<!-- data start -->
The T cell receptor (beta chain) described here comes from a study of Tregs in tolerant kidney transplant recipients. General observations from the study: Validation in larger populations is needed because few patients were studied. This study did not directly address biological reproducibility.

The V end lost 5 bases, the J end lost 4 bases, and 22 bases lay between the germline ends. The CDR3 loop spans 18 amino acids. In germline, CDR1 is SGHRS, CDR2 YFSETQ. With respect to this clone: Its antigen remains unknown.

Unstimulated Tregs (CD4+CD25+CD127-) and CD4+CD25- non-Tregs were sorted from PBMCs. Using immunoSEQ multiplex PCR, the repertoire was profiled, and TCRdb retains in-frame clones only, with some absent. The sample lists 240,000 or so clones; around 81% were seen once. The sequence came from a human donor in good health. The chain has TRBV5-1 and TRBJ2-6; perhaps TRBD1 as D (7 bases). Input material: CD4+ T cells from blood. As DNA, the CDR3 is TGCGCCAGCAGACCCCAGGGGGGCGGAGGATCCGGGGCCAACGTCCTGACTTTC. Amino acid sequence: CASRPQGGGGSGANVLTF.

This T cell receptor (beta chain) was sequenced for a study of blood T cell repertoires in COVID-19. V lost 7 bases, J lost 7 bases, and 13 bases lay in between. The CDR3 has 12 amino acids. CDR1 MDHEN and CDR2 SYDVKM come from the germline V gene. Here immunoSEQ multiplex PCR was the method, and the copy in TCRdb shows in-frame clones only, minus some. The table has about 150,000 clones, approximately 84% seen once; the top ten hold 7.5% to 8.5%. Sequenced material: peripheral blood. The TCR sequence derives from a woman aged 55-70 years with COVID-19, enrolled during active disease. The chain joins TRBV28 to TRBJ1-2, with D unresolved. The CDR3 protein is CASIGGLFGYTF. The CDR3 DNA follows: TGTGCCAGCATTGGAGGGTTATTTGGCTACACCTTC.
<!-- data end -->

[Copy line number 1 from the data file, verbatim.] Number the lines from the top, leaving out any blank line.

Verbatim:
The T cell receptor (beta chain) described here comes from a study of Tregs in tolerant kidney transplant recipients. General observations from the study: Validation in larger populations is needed because few patients were studied. This study did not directly address biological reproducibility.